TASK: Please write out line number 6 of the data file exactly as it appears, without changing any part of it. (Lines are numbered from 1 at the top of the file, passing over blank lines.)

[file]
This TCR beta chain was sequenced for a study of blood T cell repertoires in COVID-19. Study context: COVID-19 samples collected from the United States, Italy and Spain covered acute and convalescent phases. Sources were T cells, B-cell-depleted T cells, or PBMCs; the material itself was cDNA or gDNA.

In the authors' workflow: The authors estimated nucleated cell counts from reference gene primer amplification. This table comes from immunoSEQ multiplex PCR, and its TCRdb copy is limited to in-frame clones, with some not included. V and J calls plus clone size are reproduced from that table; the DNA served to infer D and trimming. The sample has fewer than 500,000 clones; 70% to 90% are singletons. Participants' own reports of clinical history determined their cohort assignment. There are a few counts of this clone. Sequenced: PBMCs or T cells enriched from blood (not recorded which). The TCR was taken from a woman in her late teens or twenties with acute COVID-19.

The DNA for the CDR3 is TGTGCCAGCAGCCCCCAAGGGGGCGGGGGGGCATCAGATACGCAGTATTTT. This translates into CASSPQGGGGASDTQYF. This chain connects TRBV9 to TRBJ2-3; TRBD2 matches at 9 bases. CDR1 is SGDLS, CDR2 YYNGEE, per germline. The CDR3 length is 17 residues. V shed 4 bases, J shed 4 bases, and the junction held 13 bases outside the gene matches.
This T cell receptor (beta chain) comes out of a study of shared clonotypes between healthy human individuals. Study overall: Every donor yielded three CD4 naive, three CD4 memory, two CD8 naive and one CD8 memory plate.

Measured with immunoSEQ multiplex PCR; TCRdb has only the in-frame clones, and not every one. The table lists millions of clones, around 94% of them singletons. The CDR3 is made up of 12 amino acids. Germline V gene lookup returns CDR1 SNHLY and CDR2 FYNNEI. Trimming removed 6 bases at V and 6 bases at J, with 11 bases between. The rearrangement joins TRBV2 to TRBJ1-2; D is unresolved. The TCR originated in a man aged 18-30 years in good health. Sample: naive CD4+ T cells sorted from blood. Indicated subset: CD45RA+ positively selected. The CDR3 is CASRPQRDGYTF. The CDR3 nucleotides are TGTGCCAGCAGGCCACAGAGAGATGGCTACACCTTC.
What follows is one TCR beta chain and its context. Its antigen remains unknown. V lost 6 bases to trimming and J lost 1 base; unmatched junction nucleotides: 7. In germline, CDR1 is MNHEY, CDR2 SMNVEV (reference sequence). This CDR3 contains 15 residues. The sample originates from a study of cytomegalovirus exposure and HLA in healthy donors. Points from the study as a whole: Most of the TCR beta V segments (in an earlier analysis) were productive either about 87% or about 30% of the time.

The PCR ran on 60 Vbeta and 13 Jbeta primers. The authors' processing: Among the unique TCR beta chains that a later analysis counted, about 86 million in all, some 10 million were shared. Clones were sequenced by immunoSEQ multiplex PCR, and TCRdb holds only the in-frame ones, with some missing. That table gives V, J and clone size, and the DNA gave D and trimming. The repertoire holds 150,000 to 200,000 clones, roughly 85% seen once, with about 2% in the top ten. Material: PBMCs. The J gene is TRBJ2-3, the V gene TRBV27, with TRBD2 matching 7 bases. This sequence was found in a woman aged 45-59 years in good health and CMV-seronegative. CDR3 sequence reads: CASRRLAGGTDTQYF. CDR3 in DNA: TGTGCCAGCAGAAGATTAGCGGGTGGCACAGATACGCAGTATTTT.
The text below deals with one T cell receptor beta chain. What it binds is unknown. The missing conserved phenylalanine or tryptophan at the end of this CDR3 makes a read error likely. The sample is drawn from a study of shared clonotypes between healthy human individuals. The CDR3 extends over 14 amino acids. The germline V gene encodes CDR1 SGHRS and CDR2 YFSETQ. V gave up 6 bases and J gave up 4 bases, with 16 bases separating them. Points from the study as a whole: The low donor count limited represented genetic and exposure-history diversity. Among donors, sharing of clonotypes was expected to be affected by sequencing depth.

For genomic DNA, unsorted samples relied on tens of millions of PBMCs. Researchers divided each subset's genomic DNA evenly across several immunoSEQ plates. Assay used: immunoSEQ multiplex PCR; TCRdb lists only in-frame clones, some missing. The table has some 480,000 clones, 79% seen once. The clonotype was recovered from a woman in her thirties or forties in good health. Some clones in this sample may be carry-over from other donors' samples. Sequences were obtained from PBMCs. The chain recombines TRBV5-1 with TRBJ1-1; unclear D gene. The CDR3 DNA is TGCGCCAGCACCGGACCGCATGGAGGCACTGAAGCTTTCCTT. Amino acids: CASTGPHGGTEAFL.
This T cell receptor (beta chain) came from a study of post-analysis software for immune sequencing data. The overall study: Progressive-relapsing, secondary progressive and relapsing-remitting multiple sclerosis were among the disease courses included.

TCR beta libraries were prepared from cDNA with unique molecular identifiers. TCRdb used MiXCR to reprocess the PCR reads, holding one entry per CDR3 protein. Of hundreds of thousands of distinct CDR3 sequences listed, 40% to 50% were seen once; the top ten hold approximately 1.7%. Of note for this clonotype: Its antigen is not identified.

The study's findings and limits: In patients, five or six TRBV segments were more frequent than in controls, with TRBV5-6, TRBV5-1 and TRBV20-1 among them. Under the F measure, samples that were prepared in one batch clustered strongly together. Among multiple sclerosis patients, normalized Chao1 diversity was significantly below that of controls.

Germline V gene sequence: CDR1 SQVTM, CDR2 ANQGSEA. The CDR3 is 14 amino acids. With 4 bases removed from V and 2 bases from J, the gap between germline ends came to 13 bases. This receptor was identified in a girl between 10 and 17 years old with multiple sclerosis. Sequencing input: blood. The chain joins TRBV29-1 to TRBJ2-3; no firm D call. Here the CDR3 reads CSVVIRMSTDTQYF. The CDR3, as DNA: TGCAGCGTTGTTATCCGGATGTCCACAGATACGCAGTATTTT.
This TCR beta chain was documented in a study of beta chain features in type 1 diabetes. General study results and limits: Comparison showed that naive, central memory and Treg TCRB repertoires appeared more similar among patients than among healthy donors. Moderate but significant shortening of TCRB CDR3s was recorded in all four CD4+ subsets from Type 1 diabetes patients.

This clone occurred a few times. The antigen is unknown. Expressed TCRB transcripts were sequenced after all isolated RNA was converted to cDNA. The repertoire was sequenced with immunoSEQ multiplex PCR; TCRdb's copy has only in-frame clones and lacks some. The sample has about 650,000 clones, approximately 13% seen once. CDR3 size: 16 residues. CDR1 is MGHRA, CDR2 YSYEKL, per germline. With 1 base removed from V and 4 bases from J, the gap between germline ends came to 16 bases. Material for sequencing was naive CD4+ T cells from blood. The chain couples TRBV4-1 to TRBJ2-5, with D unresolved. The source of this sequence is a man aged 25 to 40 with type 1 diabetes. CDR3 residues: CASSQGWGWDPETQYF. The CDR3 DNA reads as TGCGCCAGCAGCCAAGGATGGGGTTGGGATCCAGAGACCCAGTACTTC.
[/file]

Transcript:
What follows is one TCR beta chain and its context. Its antigen remains unknown. V lost 6 bases to trimming and J lost 1 base; unmatched junction nucleotides: 7. In germline, CDR1 is MNHEY, CDR2 SMNVEV (reference sequence). This CDR3 contains 15 residues. The sample originates from a study of cytomegalovirus exposure and HLA in healthy donors. Points from the study as a whole: Most of the TCR beta V segments (in an earlier analysis) were productive either about 87% or about 30% of the time.